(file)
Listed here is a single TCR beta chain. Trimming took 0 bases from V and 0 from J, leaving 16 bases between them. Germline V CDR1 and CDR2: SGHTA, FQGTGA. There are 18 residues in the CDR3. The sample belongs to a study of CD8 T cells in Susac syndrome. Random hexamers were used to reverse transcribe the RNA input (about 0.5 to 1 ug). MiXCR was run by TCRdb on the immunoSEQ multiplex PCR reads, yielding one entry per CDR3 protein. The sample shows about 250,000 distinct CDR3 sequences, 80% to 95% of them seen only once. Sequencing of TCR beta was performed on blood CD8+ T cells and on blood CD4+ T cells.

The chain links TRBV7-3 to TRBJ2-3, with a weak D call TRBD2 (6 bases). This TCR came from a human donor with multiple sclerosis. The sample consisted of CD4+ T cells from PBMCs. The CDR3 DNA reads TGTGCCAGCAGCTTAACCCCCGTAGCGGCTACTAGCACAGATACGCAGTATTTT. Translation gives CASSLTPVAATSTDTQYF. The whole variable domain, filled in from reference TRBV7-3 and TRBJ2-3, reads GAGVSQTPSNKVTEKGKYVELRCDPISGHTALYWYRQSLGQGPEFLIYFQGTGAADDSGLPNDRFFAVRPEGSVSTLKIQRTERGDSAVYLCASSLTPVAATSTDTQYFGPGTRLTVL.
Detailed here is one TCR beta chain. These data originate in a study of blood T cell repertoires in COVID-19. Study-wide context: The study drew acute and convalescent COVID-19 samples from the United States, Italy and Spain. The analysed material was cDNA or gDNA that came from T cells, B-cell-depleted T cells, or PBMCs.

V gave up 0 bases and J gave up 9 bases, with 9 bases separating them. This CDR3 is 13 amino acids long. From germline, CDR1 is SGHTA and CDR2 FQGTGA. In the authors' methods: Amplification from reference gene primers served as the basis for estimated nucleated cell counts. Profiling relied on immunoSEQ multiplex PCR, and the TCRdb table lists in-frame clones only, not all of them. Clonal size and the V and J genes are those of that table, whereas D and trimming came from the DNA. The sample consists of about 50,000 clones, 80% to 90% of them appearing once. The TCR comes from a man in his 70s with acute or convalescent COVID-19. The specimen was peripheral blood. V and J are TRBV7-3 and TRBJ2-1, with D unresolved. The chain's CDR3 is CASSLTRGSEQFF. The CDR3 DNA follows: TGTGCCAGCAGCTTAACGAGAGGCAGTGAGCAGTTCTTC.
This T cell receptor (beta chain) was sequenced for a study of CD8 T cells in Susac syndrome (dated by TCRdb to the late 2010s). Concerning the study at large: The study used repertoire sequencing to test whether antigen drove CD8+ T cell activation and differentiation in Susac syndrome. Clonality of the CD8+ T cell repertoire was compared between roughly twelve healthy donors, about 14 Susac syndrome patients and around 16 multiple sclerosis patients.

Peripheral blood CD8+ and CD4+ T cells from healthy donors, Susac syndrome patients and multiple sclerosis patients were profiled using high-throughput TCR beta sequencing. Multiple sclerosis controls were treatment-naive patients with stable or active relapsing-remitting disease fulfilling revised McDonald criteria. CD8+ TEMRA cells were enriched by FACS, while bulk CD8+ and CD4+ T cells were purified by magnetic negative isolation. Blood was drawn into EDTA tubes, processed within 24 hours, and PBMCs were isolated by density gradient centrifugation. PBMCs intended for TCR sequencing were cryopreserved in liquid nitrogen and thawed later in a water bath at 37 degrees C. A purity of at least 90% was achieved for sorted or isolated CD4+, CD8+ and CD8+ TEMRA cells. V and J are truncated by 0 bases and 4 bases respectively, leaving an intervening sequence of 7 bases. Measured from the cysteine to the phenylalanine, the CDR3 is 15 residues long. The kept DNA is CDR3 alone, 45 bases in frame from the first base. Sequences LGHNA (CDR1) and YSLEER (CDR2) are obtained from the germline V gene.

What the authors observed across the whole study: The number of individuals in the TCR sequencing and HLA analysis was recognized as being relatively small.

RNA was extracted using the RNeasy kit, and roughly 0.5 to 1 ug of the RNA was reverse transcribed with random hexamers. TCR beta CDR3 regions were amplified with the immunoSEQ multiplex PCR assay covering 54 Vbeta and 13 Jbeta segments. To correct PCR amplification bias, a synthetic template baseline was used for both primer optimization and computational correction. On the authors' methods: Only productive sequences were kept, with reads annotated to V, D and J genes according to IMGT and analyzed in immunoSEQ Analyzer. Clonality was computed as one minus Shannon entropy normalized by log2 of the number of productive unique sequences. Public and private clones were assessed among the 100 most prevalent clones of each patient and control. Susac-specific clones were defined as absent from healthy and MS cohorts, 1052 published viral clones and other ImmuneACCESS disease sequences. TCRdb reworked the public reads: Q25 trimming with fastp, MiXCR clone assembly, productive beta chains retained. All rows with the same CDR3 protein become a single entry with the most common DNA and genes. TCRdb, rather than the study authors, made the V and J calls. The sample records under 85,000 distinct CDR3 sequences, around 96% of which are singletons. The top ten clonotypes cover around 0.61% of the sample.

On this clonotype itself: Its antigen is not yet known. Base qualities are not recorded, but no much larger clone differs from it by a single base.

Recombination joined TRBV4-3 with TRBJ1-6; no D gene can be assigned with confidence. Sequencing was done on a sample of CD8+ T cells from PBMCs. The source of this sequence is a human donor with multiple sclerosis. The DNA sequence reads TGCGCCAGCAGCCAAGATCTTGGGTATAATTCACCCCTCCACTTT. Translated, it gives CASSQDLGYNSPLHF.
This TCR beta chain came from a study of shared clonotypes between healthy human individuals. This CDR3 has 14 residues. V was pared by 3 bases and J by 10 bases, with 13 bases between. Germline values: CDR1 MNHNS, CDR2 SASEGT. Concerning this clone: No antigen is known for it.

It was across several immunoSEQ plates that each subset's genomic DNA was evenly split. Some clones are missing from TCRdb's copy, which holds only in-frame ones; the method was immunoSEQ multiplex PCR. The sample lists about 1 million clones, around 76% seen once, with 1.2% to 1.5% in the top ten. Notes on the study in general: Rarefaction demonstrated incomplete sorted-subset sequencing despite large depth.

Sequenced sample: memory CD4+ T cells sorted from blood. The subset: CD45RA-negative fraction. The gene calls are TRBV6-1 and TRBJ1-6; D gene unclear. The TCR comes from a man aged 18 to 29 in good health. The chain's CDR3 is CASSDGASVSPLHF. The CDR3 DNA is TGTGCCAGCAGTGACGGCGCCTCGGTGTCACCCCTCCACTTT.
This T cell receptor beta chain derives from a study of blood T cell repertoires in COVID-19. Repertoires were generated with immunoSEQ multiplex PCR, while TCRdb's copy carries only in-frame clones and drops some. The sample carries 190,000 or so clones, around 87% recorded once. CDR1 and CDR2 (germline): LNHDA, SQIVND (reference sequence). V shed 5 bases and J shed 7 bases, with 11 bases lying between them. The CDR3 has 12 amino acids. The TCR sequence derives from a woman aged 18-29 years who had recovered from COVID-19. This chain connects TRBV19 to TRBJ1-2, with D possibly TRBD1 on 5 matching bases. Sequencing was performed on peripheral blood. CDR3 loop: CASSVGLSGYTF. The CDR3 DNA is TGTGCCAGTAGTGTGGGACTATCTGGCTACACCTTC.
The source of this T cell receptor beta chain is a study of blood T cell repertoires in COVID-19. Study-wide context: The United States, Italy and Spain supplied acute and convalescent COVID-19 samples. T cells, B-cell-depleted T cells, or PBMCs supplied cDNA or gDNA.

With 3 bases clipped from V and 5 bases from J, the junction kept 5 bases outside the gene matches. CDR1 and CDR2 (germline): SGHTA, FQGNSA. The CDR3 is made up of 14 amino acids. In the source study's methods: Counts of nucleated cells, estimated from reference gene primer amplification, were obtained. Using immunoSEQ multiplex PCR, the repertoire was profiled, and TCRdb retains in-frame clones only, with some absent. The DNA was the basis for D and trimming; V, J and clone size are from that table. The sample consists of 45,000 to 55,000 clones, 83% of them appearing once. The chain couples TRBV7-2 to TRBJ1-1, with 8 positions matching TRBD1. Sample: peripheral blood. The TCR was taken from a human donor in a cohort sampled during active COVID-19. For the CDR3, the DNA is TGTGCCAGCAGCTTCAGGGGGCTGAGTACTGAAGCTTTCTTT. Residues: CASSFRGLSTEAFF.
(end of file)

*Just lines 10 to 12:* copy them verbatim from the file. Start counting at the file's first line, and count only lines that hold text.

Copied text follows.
Recombination joined TRBV4-3 with TRBJ1-6; no D gene can be assigned with confidence. Sequencing was done on a sample of CD8+ T cells from PBMCs. The source of this sequence is a human donor with multiple sclerosis. The DNA sequence reads TGCGCCAGCAGCCAAGATCTTGGGTATAATTCACCCCTCCACTTT. Translated, it gives CASSQDLGYNSPLHF.
This TCR beta chain came from a study of shared clonotypes between healthy human individuals. This CDR3 has 14 residues. V was pared by 3 bases and J by 10 bases, with 13 bases between. Germline values: CDR1 MNHNS, CDR2 SASEGT. Concerning this clone: No antigen is known for it.

It was across several immunoSEQ plates that each subset's genomic DNA was evenly split. Some clones are missing from TCRdb's copy, which holds only in-frame ones; the method was immunoSEQ multiplex PCR. The sample lists about 1 million clones, around 76% seen once, with 1.2% to 1.5% in the top ten. Notes on the study in general: Rarefaction demonstrated incomplete sorted-subset sequencing despite large depth.